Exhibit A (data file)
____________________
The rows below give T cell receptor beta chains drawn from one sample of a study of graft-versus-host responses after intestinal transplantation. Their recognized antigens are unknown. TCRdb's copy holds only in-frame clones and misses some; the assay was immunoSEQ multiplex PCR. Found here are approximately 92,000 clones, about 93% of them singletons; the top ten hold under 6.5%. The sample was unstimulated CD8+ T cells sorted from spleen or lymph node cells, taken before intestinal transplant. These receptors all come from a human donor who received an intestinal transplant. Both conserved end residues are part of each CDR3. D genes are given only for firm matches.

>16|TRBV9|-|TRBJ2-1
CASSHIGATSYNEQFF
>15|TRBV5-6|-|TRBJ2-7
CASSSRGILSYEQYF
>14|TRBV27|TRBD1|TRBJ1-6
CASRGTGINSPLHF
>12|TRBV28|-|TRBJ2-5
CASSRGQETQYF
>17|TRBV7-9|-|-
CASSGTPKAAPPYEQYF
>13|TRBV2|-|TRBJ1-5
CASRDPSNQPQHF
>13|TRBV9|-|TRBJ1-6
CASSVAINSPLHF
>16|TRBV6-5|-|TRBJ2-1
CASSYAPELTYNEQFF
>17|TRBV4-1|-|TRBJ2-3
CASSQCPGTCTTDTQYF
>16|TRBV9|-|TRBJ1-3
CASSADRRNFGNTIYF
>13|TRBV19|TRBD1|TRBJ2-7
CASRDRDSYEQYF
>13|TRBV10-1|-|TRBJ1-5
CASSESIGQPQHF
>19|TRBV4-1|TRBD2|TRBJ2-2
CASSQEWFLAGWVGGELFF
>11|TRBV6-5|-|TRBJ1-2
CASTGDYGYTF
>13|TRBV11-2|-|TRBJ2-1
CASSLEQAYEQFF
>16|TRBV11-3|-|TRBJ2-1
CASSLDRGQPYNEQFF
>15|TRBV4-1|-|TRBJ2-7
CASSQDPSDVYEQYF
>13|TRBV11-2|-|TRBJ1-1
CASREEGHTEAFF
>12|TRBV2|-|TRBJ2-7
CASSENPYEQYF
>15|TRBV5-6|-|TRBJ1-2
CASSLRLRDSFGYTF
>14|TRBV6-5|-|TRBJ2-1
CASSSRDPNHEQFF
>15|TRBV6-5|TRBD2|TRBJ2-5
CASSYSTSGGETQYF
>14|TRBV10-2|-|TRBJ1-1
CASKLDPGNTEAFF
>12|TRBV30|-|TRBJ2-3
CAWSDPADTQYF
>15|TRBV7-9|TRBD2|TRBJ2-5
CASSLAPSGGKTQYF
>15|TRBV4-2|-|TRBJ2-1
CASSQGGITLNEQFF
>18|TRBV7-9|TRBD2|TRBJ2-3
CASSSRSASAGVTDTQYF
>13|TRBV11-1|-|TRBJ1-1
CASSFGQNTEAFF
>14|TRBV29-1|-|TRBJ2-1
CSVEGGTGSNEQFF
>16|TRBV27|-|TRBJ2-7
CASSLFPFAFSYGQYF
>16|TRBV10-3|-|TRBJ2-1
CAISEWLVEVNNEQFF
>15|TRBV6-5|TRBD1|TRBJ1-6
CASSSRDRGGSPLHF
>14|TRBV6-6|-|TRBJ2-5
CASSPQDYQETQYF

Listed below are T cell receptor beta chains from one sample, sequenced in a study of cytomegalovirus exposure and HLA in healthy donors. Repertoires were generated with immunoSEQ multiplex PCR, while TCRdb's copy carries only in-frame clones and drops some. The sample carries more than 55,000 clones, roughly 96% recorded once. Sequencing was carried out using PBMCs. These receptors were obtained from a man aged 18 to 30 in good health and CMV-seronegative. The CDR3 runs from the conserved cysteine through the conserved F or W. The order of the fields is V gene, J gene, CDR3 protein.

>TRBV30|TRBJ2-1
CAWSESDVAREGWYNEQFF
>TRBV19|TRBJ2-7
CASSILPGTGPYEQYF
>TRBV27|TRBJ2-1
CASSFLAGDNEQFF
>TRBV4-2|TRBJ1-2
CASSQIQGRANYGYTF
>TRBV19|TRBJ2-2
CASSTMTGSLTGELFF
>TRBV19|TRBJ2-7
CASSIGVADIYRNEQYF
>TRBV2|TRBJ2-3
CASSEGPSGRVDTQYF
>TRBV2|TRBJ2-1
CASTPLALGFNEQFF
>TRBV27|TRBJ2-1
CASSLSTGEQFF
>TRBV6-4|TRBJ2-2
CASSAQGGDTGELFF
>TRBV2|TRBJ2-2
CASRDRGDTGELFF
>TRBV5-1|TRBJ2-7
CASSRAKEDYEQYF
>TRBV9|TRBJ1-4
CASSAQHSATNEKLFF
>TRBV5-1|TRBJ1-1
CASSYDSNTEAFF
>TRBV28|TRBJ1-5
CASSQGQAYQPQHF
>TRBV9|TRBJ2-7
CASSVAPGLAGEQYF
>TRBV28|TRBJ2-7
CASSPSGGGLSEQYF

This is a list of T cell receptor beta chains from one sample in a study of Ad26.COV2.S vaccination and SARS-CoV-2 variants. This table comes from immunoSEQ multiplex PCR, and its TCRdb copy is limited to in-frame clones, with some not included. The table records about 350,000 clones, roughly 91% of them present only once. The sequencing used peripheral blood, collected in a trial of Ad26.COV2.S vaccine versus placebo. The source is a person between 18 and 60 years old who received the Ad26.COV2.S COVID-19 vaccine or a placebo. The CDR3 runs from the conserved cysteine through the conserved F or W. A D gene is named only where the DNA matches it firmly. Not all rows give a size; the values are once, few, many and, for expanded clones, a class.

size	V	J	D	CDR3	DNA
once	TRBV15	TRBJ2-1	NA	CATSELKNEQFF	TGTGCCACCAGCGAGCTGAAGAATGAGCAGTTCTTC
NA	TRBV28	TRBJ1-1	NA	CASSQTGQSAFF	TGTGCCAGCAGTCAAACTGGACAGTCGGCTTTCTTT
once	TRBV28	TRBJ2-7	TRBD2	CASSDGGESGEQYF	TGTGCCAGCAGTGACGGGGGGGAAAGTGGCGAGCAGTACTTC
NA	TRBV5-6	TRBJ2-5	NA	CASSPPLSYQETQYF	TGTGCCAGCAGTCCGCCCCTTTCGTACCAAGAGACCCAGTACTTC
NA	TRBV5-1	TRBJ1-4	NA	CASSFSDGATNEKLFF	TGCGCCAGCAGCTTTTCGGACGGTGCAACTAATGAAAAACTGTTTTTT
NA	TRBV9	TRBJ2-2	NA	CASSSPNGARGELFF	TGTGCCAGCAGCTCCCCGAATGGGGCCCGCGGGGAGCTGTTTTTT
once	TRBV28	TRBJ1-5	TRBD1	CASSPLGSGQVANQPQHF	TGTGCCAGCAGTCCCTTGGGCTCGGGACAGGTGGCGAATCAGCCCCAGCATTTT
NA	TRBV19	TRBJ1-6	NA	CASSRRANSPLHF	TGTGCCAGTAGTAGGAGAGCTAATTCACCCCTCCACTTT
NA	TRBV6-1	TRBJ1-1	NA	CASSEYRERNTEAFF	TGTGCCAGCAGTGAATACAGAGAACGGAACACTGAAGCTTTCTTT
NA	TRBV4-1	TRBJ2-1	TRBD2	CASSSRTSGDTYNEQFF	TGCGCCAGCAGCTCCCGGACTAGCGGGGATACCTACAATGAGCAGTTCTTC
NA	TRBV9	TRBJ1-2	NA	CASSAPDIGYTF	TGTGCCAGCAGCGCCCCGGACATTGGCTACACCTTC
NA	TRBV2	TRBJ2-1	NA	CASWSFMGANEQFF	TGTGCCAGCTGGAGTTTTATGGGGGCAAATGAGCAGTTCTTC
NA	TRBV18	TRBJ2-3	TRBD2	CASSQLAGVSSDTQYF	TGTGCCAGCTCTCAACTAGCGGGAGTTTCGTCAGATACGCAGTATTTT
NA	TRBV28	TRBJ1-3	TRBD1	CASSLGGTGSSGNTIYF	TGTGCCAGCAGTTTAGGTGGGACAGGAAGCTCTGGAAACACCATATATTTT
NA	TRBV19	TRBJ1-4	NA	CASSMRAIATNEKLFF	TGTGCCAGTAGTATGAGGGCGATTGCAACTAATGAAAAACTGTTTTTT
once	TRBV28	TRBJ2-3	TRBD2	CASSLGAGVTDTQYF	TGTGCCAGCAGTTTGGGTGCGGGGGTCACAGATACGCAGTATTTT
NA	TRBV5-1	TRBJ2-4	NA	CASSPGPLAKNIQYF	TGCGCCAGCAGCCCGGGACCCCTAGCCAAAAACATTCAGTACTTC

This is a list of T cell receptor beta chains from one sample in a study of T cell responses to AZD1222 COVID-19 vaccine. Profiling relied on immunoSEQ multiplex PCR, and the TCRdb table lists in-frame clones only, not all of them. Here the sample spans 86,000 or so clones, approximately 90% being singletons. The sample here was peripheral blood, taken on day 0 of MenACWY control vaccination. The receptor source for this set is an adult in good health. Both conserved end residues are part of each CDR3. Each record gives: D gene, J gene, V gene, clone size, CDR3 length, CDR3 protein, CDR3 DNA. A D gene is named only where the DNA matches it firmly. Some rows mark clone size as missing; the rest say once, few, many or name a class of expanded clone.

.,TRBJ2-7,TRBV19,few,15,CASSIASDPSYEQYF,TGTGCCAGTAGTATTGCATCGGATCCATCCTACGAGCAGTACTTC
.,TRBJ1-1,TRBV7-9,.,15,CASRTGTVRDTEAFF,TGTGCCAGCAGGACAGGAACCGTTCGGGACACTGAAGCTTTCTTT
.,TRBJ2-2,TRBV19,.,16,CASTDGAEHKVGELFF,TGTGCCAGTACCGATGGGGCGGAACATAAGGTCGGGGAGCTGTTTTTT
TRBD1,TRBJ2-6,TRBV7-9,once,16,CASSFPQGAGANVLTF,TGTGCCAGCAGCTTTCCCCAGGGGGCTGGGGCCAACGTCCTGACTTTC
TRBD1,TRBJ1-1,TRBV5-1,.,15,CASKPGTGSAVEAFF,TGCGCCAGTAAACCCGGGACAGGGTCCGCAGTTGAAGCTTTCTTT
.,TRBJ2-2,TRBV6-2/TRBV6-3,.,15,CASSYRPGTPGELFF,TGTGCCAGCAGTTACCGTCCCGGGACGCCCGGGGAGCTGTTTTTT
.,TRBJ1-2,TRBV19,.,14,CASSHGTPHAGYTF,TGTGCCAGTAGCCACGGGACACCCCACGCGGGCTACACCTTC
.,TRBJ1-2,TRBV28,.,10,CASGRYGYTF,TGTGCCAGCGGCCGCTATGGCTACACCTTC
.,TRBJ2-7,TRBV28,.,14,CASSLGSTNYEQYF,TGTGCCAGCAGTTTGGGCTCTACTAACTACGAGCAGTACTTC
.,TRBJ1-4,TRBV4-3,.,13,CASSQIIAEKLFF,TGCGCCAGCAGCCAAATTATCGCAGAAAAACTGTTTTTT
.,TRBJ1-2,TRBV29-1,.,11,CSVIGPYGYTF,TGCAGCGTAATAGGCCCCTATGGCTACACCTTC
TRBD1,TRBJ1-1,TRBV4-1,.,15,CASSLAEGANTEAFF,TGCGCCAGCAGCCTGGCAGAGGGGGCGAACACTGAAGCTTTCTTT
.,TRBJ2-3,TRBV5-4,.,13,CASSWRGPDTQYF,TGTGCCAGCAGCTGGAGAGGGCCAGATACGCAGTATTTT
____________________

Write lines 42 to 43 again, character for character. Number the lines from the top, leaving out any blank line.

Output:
>14|TRBV6-5|-|TRBJ2-1
CASSSRDPNHEQFF